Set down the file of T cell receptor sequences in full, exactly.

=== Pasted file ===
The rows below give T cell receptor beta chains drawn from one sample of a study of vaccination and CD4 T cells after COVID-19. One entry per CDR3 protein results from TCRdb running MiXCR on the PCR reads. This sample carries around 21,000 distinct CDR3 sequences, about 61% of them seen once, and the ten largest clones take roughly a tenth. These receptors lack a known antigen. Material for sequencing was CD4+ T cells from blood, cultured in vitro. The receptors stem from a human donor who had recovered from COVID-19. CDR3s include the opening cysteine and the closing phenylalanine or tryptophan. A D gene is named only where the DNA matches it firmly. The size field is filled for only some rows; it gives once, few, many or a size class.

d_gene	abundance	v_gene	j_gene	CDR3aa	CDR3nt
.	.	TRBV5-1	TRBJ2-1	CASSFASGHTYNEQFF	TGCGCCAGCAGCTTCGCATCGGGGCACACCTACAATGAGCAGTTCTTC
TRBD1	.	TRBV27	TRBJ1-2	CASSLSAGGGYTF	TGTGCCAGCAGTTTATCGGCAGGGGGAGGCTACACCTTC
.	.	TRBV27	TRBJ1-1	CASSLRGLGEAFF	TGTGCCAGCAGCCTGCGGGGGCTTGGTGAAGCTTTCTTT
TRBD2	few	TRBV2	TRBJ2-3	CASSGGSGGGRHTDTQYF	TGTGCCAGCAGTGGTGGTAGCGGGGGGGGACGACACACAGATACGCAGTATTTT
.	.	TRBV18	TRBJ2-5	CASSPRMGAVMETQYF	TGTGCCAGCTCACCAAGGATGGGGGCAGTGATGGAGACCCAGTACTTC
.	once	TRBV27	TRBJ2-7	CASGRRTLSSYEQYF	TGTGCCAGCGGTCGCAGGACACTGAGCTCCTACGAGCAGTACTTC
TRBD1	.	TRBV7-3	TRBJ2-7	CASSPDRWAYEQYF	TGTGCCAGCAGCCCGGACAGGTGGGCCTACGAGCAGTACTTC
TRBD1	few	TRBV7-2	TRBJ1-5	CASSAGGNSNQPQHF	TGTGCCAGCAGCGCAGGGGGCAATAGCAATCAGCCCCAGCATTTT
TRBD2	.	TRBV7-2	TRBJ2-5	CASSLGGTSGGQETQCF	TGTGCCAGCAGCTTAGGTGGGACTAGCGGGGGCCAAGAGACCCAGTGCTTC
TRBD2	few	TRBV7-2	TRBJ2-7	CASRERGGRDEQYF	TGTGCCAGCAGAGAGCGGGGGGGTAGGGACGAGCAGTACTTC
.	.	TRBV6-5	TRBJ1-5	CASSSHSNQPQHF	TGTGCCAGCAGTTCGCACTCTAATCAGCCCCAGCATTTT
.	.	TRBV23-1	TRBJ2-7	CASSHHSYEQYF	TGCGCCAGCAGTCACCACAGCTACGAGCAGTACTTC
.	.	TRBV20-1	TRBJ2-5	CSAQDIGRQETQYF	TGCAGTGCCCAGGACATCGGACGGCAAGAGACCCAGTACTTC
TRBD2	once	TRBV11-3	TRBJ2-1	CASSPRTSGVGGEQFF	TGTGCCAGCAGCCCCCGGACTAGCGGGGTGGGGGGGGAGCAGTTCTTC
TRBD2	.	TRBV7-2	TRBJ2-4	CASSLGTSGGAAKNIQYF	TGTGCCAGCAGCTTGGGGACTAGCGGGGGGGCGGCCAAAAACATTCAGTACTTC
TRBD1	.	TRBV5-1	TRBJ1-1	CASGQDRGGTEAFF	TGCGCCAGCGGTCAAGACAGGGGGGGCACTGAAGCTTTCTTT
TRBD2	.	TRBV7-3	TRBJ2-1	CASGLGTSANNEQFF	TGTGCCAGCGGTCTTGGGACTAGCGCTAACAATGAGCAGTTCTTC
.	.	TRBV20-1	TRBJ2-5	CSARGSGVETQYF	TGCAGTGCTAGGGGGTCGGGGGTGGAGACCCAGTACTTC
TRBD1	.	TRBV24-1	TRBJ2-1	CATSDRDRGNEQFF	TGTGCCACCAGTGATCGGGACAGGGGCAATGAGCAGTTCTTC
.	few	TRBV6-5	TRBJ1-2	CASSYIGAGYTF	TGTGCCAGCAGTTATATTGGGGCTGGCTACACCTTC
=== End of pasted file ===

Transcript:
The rows below give T cell receptor beta chains drawn from one sample of a study of vaccination and CD4 T cells after COVID-19. One entry per CDR3 protein results from TCRdb running MiXCR on the PCR reads. This sample carries around 21,000 distinct CDR3 sequences, about 61% of them seen once, and the ten largest clones take roughly a tenth. These receptors lack a known antigen. Material for sequencing was CD4+ T cells from blood, cultured in vitro. The receptors stem from a human donor who had recovered from COVID-19. CDR3s include the opening cysteine and the closing phenylalanine or tryptophan. A D gene is named only where the DNA matches it firmly. The size field is filled for only some rows; it gives once, few, many or a size class.

d_gene	abundance	v_gene	j_gene	CDR3aa	CDR3nt
.	.	TRBV5-1	TRBJ2-1	CASSFASGHTYNEQFF	TGCGCCAGCAGCTTCGCATCGGGGCACACCTACAATGAGCAGTTCTTC
TRBD1	.	TRBV27	TRBJ1-2	CASSLSAGGGYTF	TGTGCCAGCAGTTTATCGGCAGGGGGAGGCTACACCTTC
.	.	TRBV27	TRBJ1-1	CASSLRGLGEAFF	TGTGCCAGCAGCCTGCGGGGGCTTGGTGAAGCTTTCTTT
TRBD2	few	TRBV2	TRBJ2-3	CASSGGSGGGRHTDTQYF	TGTGCCAGCAGTGGTGGTAGCGGGGGGGGACGACACACAGATACGCAGTATTTT
.	.	TRBV18	TRBJ2-5	CASSPRMGAVMETQYF	TGTGCCAGCTCACCAAGGATGGGGGCAGTGATGGAGACCCAGTACTTC
.	once	TRBV27	TRBJ2-7	CASGRRTLSSYEQYF	TGTGCCAGCGGTCGCAGGACACTGAGCTCCTACGAGCAGTACTTC
TRBD1	.	TRBV7-3	TRBJ2-7	CASSPDRWAYEQYF	TGTGCCAGCAGCCCGGACAGGTGGGCCTACGAGCAGTACTTC
TRBD1	few	TRBV7-2	TRBJ1-5	CASSAGGNSNQPQHF	TGTGCCAGCAGCGCAGGGGGCAATAGCAATCAGCCCCAGCATTTT
TRBD2	.	TRBV7-2	TRBJ2-5	CASSLGGTSGGQETQCF	TGTGCCAGCAGCTTAGGTGGGACTAGCGGGGGCCAAGAGACCCAGTGCTTC
TRBD2	few	TRBV7-2	TRBJ2-7	CASRERGGRDEQYF	TGTGCCAGCAGAGAGCGGGGGGGTAGGGACGAGCAGTACTTC
.	.	TRBV6-5	TRBJ1-5	CASSSHSNQPQHF	TGTGCCAGCAGTTCGCACTCTAATCAGCCCCAGCATTTT
.	.	TRBV23-1	TRBJ2-7	CASSHHSYEQYF	TGCGCCAGCAGTCACCACAGCTACGAGCAGTACTTC
.	.	TRBV20-1	TRBJ2-5	CSAQDIGRQETQYF	TGCAGTGCCCAGGACATCGGACGGCAAGAGACCCAGTACTTC
TRBD2	once	TRBV11-3	TRBJ2-1	CASSPRTSGVGGEQFF	TGTGCCAGCAGCCCCCGGACTAGCGGGGTGGGGGGGGAGCAGTTCTTC
TRBD2	.	TRBV7-2	TRBJ2-4	CASSLGTSGGAAKNIQYF	TGTGCCAGCAGCTTGGGGACTAGCGGGGGGGCGGCCAAAAACATTCAGTACTTC
TRBD1	.	TRBV5-1	TRBJ1-1	CASGQDRGGTEAFF	TGCGCCAGCGGTCAAGACAGGGGGGGCACTGAAGCTTTCTTT
TRBD2	.	TRBV7-3	TRBJ2-1	CASGLGTSANNEQFF	TGTGCCAGCGGTCTTGGGACTAGCGCTAACAATGAGCAGTTCTTC
.	.	TRBV20-1	TRBJ2-5	CSARGSGVETQYF	TGCAGTGCTAGGGGGTCGGGGGTGGAGACCCAGTACTTC
TRBD1	.	TRBV24-1	TRBJ2-1	CATSDRDRGNEQFF	TGTGCCACCAGTGATCGGGACAGGGGCAATGAGCAGTTCTTC
.	few	TRBV6-5	TRBJ1-2	CASSYIGAGYTF	TGTGCCAGCAGTTATATTGGGGCTGGCTACACCTTC